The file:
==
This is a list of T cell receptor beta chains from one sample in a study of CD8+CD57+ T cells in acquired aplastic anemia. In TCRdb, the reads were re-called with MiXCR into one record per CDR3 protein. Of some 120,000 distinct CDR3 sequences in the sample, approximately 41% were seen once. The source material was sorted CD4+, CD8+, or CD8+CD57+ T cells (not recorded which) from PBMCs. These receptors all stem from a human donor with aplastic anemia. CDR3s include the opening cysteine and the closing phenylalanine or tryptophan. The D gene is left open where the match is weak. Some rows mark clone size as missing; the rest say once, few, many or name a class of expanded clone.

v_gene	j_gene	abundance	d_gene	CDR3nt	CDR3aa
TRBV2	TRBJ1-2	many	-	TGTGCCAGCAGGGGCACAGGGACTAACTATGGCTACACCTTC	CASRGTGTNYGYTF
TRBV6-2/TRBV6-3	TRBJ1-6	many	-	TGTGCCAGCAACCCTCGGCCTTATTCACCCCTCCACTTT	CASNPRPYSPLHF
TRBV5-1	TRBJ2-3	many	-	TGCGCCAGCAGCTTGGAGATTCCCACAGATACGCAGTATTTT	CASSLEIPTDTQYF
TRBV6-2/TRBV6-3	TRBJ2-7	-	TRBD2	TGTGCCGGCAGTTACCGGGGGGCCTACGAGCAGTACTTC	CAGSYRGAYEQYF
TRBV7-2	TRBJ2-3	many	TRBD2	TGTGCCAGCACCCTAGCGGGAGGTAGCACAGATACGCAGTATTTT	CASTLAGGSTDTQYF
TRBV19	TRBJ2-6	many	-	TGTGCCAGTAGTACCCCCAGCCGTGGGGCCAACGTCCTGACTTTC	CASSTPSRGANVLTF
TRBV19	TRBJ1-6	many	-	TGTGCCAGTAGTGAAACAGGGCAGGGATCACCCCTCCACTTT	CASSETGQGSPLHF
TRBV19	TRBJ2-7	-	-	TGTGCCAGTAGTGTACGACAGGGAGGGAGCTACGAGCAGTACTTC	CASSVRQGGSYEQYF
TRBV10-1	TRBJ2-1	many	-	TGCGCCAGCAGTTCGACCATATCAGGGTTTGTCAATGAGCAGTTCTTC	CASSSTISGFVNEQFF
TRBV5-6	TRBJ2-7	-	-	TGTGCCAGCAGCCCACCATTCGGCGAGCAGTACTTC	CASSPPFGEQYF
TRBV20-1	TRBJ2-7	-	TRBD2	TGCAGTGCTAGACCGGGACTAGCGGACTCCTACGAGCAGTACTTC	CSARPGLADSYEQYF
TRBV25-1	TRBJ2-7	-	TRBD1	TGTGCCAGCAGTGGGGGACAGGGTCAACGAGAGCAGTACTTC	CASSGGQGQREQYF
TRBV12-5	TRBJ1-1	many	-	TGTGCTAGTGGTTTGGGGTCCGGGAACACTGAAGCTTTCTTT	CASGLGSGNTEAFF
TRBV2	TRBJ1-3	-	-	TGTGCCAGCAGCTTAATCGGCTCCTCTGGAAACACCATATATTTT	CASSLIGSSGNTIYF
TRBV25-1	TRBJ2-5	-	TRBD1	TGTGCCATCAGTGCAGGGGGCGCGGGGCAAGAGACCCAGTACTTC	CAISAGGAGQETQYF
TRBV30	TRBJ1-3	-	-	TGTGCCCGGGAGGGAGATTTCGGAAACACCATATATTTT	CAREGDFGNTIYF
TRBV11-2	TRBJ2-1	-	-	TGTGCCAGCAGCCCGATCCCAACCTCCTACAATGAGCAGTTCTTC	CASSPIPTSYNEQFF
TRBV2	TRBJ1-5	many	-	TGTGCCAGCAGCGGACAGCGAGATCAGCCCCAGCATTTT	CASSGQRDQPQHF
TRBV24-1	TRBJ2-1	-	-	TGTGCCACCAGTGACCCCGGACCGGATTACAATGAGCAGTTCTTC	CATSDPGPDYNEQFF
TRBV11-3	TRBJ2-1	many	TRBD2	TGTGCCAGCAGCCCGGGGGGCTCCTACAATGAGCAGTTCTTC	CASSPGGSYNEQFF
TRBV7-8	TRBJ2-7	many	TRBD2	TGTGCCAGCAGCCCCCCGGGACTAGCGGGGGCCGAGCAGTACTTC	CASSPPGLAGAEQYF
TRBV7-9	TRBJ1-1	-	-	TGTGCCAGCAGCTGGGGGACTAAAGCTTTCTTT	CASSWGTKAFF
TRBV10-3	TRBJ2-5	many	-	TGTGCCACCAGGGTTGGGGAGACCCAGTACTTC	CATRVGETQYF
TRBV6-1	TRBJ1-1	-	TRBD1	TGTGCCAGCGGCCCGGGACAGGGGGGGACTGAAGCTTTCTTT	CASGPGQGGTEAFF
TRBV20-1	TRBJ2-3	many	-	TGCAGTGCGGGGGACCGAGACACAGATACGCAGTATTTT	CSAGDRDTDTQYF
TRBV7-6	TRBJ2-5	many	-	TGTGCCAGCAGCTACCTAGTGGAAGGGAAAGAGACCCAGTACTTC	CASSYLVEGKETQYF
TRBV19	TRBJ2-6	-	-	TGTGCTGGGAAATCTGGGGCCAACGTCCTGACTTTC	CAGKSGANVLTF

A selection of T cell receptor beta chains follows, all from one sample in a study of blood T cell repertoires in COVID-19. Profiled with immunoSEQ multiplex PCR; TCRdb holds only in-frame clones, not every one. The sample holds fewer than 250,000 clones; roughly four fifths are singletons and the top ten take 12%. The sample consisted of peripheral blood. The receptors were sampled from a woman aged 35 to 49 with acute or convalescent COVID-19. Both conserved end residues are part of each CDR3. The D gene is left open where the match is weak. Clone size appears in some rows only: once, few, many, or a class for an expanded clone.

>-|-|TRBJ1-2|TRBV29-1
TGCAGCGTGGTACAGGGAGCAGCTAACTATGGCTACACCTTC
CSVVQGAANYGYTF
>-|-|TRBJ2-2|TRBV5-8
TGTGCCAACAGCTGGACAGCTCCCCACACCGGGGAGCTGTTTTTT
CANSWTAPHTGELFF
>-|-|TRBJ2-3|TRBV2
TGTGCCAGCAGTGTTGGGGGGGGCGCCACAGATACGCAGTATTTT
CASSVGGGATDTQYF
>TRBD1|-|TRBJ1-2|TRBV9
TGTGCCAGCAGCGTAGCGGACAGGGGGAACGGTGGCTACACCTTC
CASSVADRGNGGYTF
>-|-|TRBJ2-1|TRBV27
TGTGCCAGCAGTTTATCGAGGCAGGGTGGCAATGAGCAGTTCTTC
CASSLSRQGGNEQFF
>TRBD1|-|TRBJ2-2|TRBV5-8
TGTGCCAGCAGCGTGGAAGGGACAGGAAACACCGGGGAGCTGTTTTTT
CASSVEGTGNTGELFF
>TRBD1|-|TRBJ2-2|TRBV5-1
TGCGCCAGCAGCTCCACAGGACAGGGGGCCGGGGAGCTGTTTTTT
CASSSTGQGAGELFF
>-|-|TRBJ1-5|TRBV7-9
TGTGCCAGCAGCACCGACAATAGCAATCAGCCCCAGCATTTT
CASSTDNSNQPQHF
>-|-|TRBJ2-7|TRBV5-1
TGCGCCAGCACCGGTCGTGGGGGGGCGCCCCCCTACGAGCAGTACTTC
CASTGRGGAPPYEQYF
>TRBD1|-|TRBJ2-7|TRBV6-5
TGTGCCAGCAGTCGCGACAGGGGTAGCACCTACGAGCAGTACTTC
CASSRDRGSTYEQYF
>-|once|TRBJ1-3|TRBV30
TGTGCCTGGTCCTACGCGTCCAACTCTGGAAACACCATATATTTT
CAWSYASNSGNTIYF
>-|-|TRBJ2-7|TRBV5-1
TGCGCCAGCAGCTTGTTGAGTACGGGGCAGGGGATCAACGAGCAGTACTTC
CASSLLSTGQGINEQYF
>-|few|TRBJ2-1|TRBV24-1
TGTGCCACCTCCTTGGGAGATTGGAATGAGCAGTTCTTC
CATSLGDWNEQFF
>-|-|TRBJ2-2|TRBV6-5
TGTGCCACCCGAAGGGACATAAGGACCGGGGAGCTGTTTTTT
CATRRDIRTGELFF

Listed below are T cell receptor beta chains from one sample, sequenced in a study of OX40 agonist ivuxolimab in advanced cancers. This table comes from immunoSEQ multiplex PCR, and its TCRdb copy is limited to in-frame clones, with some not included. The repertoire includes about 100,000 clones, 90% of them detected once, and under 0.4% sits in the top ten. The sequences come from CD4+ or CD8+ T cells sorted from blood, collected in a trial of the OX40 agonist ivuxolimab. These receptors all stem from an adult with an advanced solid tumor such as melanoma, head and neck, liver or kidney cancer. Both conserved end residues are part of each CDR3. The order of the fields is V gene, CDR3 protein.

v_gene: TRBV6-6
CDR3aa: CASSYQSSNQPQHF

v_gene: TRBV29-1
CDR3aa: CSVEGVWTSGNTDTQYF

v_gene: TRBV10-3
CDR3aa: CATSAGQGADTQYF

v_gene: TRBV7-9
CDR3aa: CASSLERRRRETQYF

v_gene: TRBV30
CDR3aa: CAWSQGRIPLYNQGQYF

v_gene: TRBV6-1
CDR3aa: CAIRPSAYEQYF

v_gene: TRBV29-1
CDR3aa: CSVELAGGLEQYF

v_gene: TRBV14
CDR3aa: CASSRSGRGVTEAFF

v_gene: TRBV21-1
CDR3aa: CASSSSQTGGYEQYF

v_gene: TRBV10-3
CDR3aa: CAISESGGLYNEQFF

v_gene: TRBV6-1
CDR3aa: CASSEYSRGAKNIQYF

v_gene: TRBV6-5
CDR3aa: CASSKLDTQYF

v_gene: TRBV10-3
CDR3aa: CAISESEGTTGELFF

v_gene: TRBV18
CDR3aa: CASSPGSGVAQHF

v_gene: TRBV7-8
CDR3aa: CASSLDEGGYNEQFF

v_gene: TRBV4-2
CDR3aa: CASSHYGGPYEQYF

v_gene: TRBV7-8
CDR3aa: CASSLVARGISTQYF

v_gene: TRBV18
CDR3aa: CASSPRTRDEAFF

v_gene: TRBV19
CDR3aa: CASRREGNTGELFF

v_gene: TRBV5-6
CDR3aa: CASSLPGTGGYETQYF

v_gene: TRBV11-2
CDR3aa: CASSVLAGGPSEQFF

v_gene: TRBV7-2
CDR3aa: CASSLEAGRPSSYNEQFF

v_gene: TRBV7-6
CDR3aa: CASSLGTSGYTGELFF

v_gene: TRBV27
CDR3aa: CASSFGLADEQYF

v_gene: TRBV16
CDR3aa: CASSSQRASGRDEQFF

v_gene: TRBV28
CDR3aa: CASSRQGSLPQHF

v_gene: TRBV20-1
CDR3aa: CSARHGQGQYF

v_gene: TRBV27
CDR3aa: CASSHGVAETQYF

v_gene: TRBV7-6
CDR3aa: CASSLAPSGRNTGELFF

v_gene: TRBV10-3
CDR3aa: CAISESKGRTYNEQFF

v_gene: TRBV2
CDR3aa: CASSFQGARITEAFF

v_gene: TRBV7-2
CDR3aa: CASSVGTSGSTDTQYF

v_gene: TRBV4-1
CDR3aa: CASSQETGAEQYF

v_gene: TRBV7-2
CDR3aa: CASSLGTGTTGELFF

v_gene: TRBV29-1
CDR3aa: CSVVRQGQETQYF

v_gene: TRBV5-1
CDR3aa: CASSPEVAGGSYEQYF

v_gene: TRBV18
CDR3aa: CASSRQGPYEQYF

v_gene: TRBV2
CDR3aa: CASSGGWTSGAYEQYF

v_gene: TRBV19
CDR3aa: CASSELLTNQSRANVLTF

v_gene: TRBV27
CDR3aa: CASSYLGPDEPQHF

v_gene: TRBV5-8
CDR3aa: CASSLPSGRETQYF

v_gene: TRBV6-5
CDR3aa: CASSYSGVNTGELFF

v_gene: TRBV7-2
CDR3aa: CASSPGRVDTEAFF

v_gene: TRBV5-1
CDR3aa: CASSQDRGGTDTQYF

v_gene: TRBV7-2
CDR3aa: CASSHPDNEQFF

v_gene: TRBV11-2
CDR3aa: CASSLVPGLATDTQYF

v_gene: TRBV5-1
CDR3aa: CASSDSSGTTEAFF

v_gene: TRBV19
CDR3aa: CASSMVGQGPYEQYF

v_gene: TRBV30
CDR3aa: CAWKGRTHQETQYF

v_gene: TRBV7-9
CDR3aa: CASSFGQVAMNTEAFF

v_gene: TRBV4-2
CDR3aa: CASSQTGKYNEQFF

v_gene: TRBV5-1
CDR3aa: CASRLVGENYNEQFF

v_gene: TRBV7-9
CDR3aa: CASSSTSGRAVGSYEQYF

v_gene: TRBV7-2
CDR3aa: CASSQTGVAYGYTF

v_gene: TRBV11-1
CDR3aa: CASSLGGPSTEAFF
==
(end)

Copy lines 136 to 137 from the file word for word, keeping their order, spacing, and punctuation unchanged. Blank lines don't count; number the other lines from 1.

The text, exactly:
v_gene: TRBV7-2
CDR3aa: CASSVGTSGSTDTQYF